Jallikattu is a sport conducted as a part of Mattu Pongal. The Mattu Pongal is the 3rd day of the four-day-long festival Pongal. It is also known as Manju Virattu or Eru Thazhuvuthal. ‘Jallikattu’ is evolved from the words ‘Calli’ (coins) and ‘Kattu’ (tie), which denotes a bundle of coins is tied to the bull’s horns. It is important to know relevant facts about Jallikattu for the IAS Exam.
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Important Facts about Jallikattu for UPSC
- There are references to people enjoying observing and partaking in Jalikattu in Silappatikaram the great epics of Tamil classical period and two other ancient literary works like Malaipadukadaam and Kalithogai.
- Jallikattu is an ancient sport. It is referred to belong to Tamil Classical Age (400-100 BC). Also, a cave painting which is said to be 2500 years old depicts a man controlling a bull.
- It is referred with other names like:
- Madu Pidithal
- Pollerudhu Pidithal
- The most popular Jallikattu is the one celebrated at Alanganallur near Madurai.
- Supreme Court of India banned Jallikattu in 2014 following the petitions of Animal Welfare Organizations including Federation of India Animal Protection Agencies (FIAPO) and People for the Ethical Treatment of Animals (PETA).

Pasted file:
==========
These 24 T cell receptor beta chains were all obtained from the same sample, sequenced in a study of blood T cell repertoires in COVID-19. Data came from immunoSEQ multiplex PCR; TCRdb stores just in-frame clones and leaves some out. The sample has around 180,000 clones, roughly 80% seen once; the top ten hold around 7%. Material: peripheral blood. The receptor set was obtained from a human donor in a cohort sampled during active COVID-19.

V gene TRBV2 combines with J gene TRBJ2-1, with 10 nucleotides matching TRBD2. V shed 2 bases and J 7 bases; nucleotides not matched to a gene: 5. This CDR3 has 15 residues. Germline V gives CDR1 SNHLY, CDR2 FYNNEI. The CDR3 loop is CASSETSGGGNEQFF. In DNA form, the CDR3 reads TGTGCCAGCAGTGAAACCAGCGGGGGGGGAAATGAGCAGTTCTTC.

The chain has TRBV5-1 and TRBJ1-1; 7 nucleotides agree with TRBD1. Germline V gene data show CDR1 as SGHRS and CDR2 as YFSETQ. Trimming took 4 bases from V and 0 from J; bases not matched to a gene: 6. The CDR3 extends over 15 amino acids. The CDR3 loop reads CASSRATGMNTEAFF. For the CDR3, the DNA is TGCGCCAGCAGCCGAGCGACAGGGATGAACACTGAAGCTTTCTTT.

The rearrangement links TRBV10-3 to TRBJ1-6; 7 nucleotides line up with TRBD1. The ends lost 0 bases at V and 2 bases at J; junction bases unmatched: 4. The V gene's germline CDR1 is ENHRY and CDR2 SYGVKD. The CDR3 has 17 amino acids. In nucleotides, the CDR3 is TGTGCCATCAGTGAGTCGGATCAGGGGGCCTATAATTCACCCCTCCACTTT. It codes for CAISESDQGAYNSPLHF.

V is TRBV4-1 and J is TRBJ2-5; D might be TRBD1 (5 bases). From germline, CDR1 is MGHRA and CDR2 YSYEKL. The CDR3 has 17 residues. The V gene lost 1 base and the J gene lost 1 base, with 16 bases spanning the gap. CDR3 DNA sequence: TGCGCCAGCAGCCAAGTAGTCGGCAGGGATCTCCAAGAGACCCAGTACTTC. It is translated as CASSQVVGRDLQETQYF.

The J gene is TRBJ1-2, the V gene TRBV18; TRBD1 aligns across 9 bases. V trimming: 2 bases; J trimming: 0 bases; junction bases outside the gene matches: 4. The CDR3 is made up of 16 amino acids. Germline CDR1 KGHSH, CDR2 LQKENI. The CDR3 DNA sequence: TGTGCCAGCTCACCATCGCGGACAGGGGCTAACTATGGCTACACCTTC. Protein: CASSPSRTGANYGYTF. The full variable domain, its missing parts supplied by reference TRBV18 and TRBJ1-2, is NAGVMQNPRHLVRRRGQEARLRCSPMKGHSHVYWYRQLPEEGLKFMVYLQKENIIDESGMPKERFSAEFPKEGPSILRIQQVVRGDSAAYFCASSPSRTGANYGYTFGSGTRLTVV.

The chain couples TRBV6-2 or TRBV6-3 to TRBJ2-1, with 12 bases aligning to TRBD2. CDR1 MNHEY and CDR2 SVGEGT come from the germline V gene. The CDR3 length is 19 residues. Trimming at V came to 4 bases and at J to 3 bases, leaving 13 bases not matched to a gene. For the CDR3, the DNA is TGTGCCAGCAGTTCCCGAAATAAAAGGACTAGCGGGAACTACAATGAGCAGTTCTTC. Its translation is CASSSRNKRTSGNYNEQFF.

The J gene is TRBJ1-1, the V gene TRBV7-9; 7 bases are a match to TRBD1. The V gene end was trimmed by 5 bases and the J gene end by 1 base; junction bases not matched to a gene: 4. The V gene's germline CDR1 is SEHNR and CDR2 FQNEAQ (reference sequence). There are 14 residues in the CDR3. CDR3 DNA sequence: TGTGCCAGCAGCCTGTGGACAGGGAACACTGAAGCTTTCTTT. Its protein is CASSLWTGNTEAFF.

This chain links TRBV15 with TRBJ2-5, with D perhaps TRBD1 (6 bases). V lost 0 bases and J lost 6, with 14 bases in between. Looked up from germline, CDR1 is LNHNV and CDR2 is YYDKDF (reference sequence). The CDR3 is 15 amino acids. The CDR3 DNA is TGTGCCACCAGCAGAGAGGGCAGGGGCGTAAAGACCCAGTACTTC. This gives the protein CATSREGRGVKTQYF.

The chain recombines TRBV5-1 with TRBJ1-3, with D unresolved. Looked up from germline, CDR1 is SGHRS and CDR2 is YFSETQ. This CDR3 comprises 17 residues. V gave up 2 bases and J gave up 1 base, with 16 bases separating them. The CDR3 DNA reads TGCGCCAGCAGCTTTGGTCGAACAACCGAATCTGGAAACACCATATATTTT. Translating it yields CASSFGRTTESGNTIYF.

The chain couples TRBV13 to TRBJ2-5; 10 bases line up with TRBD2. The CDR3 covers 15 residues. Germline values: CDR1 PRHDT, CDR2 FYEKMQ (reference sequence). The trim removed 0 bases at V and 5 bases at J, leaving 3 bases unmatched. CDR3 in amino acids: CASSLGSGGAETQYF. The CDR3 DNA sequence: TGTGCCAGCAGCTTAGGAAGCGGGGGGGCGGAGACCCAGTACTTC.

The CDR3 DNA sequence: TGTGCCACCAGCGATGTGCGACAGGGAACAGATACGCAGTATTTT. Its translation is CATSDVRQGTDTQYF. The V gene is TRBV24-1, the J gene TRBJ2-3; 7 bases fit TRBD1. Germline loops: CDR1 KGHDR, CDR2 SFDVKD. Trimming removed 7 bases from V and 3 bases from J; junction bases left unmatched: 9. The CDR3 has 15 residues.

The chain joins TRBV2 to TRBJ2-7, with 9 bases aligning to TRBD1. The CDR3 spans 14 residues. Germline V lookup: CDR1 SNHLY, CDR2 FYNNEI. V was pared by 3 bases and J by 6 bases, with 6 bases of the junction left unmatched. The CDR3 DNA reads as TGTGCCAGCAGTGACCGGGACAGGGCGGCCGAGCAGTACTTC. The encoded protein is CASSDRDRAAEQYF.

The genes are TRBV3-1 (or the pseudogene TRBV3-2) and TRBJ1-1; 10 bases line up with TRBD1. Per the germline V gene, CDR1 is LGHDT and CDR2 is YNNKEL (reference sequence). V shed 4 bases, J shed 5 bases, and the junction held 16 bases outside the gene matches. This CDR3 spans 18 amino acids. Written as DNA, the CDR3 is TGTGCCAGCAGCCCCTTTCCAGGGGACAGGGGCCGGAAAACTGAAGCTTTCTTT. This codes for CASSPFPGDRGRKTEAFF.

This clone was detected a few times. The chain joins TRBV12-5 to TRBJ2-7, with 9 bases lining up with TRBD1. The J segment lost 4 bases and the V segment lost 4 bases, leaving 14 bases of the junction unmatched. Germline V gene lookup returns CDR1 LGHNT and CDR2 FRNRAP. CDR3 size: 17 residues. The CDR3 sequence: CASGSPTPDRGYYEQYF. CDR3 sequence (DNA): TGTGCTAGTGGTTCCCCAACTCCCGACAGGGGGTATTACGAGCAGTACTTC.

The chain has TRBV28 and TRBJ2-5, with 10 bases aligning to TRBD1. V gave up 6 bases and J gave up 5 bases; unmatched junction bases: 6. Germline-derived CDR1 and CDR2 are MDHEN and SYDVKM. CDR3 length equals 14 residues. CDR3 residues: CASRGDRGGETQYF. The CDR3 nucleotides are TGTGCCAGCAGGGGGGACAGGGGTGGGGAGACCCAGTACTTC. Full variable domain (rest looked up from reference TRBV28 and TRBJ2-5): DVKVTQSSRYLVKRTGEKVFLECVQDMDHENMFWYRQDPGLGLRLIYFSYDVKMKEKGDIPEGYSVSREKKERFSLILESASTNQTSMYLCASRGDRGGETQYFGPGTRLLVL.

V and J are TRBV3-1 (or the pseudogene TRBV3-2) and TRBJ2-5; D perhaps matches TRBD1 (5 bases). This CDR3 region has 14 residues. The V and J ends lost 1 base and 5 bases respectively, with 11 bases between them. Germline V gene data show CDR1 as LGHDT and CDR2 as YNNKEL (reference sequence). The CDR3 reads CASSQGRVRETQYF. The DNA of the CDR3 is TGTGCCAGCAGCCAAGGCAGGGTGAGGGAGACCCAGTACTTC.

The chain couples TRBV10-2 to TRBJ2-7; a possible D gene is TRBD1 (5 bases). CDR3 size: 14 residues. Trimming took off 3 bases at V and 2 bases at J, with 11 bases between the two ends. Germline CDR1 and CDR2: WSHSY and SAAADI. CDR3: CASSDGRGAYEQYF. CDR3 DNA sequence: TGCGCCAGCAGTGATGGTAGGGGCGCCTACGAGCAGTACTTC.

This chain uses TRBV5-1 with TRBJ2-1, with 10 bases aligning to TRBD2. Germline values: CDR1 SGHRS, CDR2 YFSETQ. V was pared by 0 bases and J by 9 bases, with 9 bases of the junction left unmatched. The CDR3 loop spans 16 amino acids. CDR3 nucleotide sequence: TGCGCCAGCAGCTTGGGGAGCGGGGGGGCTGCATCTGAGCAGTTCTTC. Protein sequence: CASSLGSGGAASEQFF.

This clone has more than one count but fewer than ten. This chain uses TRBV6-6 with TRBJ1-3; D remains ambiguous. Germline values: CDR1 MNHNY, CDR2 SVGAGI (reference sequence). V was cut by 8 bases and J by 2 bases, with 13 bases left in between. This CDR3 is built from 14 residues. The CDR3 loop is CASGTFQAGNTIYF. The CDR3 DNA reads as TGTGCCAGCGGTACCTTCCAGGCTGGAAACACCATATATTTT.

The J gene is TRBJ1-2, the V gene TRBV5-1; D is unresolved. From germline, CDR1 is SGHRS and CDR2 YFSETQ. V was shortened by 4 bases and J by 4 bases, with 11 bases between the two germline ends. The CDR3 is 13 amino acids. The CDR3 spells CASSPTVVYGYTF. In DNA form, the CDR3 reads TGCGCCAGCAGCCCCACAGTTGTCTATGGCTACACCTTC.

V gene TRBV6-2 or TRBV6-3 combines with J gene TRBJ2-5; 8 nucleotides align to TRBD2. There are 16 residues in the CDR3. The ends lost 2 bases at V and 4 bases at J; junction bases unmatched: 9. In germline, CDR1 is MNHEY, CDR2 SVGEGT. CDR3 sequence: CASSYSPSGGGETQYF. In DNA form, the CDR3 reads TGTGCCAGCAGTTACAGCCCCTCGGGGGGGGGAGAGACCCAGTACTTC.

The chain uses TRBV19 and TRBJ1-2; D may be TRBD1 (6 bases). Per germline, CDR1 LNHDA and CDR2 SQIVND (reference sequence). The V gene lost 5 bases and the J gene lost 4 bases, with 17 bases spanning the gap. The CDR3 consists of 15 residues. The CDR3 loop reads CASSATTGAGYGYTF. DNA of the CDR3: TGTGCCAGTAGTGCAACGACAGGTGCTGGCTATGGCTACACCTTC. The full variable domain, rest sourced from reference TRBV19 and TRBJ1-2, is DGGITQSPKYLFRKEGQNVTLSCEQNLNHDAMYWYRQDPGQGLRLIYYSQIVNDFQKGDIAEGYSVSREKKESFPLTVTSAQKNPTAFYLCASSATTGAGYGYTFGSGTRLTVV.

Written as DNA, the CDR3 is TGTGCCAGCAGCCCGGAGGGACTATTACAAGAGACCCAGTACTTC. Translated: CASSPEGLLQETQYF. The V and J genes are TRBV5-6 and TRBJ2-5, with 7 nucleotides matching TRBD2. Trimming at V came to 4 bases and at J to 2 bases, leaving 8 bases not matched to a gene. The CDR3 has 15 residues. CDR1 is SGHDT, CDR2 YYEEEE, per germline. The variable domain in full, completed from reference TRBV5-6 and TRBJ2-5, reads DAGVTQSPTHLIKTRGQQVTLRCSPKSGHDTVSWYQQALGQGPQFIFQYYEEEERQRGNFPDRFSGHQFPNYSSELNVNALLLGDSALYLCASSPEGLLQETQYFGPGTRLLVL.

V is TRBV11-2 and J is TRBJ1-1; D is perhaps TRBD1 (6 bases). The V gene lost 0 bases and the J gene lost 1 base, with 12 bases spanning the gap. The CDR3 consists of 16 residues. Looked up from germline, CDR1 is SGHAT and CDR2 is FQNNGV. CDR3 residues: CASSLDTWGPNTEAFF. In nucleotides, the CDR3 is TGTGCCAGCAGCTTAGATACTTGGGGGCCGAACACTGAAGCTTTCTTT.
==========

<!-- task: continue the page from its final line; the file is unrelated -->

- Tamil Nadu government has passed an amendment to the Act, Prevention of Cruelty to Animals Act 1960 which was approved by the President. The amendment allowed Jallikattu as it is held as a cultural pride of the state. (From the exam point of view, aspirants must understand the topic for critical analysis types of questions.)
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Points in favour of Jallikattu:
- Jallikattu is the symbol of the cultural pride of the state as it is an ancient sport aimed to embrace the bull.
- The breeds of bulls used in the sport are but not restricted to native breeds like Kangayam and Bangur. These breeds are referred to be the strongest breeds of the bull. With the help of Jallikattu, the breeds are reared more leading to an increase in their otherwise diminishing numbers. (As reported, in 1990 there were around a million of Kangayam bulls. The numbers dropped to 15000 as of 2017.) Hence, the sport of Jallikattu gives a chance to rear the bulls.
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Points against Jallikattu:
- The sport is termed as the bull-taming event and in a point of discussion is referred to violate the Prevention of Cruelty to Animals Act.
- The bulls may get injured during the sports which might lead to animal welfare issues.
- Safeguarding the wildlife and forests, and being compassionate towards living creatures are important aspects of directives principles of state policy (DPSPs) enshrined in Article 51 A of Indian Constitution.